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Keywords:

  • DHPLC;
  • mutation screening;
  • SLC26A4;
  • Pendred syndrome;
  • DFNB4

Abstract

  1. Top of page
  2. Abstract
  3. INTRODUCTION
  4. MATERIALS AND METHODS
  5. RESULTS
  6. DISCUSSION
  7. CONCLUSION
  8. Acknowledgements
  9. REFERENCES

Mutations in SLC26A4 cause Pendred syndrome, an autosomal-recessive disorder characterized by sensorineural deafness and goiter, and DFNB4, a type of autosomal recessive nonsyndromic deafness in which, by definition, affected persons do not have thyromegaly. The clinical diagnosis of these two conditions is difficult, making mutation screening of SLC26A4 a valuable test. Although screening can be accomplished in a variety of ways, all techniques are not equally accurate, timely or cost effective. We found single-strand conformational polymorphism analysis (SSCP) to be 63% effective in detecting mutations a panel of different SLC26A4 allele variants when compared to data from direct sequencing. Because direct sequencing can be time consuming and expensive, especially for a gene with 21 exons, we studied DHPLC as an alternative screening method. We found DHPLC as accurate and reliable as direct sequencing but to be more rapid and cost effective. In addition, we report 11 novel disease-causing allele variants of SLC26A4. © 2003 Wiley-Liss, Inc.


INTRODUCTION

  1. Top of page
  2. Abstract
  3. INTRODUCTION
  4. MATERIALS AND METHODS
  5. RESULTS
  6. DISCUSSION
  7. CONCLUSION
  8. Acknowledgements
  9. REFERENCES

Mutations in SLC26A4 (formerly known as PDS) cause Pendred syndrome (PS; MIM no. 274600), an autosomal-recessive disorder characterized by sensorineural deafness and goiter [Everett et al., 1997]. The deafness is congenital and associated with temporal bone abnormalities that range from isolated enlargement of the vestibular aqueduct (dilated vestibular aqueduct, DVA) to Mondini dysplasia, a more complex malformation that also includes cochlear hypoplasia, an anomaly in which the normal cochlear spiral of 2½ turns is replaced by a smaller coil of 1½ turns. Both DVA and Mondini dysplasia are easily recognized by either computed tomography or magnetic resonance imaging [Phelps et al., 1998] (Fig. 1).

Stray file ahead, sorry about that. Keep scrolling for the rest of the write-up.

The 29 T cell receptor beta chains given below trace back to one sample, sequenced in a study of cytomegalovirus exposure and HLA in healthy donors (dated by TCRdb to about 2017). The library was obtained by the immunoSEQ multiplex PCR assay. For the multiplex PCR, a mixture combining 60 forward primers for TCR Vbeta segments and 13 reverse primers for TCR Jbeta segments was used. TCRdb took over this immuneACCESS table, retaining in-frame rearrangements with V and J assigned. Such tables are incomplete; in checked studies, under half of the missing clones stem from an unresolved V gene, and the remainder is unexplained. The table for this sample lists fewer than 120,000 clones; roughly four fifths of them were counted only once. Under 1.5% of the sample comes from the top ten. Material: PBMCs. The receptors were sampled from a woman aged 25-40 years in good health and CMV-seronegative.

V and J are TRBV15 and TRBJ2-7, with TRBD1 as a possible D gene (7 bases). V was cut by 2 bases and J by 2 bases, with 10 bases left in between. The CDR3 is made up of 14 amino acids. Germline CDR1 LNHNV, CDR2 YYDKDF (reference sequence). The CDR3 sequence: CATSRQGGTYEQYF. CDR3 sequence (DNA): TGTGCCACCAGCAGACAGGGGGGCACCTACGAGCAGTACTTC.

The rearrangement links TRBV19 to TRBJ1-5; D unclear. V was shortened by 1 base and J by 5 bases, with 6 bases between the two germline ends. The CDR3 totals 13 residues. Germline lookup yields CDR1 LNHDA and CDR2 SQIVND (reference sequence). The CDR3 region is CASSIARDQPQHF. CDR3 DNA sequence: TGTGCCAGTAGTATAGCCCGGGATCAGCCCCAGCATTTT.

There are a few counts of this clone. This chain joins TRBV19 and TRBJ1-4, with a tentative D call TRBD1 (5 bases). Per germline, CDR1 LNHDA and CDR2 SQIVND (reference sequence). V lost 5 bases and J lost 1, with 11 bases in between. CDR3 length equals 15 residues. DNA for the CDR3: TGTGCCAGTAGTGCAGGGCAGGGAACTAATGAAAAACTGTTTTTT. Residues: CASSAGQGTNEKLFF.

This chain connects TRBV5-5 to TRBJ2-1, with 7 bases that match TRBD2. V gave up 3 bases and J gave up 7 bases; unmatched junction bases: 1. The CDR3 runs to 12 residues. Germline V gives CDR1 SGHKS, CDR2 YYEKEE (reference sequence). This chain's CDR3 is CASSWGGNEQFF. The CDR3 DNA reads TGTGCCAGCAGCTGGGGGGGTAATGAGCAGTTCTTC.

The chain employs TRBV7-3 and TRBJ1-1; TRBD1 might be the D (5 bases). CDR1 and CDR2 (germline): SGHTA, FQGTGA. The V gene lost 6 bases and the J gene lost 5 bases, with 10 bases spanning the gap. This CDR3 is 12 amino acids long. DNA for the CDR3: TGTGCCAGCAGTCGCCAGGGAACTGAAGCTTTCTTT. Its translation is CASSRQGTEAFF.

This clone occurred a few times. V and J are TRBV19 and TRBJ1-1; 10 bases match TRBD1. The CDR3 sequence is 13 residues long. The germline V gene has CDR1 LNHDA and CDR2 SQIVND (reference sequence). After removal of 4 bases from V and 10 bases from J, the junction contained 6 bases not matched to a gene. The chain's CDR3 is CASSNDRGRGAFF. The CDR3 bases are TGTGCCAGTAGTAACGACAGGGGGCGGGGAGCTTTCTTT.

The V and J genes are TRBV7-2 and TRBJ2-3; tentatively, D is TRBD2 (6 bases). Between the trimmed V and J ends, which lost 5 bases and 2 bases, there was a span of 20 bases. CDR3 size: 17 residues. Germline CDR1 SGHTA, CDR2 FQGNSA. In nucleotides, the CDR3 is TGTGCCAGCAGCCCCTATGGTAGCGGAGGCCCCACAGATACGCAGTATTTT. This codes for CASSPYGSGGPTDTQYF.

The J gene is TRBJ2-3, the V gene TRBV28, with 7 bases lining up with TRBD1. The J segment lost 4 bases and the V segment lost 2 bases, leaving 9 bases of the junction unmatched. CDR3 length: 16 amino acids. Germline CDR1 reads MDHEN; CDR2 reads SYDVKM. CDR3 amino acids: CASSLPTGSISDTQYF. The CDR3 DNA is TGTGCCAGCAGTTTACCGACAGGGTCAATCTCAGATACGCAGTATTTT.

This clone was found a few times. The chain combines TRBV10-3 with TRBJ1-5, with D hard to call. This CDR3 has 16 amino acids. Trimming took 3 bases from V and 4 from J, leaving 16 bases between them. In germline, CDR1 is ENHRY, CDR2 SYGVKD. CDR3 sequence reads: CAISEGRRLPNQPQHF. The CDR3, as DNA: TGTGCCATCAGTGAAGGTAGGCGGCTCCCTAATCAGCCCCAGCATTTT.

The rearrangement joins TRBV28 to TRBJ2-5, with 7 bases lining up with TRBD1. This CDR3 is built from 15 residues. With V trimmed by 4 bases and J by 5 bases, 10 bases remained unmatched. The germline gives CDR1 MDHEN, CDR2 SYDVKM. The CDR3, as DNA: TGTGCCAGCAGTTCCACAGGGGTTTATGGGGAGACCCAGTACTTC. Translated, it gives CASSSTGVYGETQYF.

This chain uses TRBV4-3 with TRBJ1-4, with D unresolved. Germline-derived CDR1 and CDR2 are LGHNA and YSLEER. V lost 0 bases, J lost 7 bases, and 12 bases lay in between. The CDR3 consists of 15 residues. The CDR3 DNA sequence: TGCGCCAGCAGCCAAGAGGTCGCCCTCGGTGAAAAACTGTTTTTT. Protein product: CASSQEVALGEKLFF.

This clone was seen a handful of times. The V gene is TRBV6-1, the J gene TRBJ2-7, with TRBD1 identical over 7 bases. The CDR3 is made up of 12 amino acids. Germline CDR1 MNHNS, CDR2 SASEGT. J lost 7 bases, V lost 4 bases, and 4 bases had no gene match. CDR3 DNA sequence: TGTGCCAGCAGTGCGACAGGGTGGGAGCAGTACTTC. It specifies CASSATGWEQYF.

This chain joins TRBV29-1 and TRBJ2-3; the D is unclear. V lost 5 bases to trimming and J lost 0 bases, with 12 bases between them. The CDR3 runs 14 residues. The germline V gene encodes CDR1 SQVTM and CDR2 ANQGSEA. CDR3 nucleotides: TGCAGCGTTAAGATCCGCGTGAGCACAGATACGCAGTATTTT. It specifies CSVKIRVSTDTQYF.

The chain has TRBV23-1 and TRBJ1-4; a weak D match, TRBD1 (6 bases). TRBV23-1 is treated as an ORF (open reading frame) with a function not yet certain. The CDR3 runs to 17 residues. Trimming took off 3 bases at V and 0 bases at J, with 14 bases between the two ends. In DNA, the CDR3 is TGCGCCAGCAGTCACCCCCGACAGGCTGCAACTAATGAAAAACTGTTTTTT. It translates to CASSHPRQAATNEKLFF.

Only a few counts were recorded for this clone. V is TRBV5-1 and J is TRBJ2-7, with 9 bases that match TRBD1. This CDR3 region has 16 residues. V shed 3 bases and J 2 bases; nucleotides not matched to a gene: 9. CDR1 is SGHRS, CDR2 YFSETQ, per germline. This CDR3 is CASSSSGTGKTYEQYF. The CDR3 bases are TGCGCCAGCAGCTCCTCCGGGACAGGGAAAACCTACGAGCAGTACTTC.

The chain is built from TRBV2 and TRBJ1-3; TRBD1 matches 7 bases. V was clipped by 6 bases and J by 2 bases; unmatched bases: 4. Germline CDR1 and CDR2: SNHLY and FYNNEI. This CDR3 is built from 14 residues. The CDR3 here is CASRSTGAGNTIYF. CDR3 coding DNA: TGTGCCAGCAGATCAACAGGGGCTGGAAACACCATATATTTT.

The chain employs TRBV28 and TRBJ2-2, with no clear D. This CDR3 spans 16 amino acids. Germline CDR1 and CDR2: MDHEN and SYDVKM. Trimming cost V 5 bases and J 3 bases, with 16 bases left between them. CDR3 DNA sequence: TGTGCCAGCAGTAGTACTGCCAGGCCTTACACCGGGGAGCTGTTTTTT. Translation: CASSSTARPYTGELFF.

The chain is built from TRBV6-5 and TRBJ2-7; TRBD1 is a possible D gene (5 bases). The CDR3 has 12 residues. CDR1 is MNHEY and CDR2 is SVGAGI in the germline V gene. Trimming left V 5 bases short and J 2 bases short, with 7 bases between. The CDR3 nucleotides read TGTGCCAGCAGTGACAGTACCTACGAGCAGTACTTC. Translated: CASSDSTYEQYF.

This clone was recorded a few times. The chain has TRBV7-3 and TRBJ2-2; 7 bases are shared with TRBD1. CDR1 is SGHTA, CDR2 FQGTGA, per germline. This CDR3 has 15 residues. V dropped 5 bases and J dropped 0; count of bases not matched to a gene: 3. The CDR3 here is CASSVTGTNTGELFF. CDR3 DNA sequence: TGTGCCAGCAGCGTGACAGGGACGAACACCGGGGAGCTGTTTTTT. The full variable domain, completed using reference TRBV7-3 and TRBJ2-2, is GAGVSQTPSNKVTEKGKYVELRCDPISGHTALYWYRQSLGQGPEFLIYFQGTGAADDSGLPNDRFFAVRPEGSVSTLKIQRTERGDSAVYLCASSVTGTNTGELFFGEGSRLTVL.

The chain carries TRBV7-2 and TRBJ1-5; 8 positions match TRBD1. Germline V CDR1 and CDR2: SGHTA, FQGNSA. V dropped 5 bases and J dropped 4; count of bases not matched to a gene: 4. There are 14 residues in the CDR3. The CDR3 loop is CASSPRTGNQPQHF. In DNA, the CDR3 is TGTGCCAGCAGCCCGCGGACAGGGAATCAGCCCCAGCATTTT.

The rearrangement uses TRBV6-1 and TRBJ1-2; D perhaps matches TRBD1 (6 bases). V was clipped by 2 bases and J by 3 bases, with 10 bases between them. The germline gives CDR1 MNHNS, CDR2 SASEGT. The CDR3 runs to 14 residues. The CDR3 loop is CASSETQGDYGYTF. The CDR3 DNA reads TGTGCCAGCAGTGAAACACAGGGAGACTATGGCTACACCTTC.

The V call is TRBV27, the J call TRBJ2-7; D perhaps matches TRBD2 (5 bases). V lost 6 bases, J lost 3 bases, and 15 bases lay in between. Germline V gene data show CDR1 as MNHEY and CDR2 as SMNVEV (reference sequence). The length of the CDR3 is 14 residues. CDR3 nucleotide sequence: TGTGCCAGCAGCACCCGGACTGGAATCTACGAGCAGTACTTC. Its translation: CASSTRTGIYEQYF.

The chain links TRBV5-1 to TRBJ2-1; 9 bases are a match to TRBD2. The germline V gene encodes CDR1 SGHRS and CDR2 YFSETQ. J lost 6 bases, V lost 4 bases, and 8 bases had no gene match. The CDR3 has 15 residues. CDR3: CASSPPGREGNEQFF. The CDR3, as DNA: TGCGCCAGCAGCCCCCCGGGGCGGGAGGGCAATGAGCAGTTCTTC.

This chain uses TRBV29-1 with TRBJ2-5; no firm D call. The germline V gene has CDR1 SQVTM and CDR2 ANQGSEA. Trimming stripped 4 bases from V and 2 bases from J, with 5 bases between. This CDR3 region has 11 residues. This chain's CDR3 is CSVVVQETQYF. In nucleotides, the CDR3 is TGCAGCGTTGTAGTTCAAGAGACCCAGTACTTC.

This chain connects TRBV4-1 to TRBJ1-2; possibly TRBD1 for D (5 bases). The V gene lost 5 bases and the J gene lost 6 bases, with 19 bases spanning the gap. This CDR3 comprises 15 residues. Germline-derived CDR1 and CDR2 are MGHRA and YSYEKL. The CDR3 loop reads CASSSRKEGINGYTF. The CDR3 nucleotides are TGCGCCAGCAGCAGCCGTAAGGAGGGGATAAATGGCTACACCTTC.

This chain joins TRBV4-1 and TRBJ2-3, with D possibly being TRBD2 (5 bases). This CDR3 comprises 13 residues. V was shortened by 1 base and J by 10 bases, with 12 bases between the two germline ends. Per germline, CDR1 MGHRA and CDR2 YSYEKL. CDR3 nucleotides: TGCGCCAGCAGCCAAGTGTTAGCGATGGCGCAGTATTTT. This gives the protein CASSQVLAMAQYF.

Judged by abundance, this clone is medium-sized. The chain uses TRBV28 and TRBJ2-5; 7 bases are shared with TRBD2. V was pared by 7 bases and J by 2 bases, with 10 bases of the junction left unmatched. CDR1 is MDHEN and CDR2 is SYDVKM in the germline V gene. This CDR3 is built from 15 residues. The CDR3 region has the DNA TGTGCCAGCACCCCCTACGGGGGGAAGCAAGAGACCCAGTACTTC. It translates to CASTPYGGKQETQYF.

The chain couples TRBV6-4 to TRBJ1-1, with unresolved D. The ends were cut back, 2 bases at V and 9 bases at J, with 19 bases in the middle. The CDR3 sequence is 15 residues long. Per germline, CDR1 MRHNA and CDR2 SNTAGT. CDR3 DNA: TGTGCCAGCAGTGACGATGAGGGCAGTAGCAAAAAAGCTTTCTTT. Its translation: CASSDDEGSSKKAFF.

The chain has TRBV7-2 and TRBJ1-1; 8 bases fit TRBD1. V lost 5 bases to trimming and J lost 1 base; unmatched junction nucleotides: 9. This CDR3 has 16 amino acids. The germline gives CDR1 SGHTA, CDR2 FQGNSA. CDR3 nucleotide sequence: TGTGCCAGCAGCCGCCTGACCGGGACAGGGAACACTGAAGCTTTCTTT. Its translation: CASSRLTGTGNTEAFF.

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Figure 1. Temporal bone findings (a, right ear; b, left ear) seen with dilation of the vestibular aqueduct (arrow) and dysplasia of the cochlea (chevron). Their occurrence together is known as Mondini dysplasia. For comparison, computed tomography of a normal temporal bone is also shown (right).

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The thyromegaly in PS is the result of multi-nodular goitrous changes in the thyroid gland that usually develop in the 2nd decade of life [Reardon et al., 1999]. Most affected persons remain euthyroid, although serum thyroglobulin levels may be elevated and the perchlorate challenge may be abnormal. In this test, individuals are given radiolabeled iodide and its localization to the thyroid is measured. Potassium perchlorate, a competitive inhibitor of iodide transport into the thyroid, is then administered. Normally, the amount of iodide in the thyroid remains stable, reflecting rapid oxidation of iodide to iodine as it is incorporated into thyroglobulin. However, in persons with PS, iodide transport across the thyrocyte is delayed and when perchlorate is administered, the sodium-iodide symporter is blocked and iodide leaks back into the bloodstream. This back leakage is quantifiable as a change in thyroid radioactivity, with a positive result reflecting a drop in radioactivity of greater than 10% [Morgans and Trotter, 1958] (Fig. 2).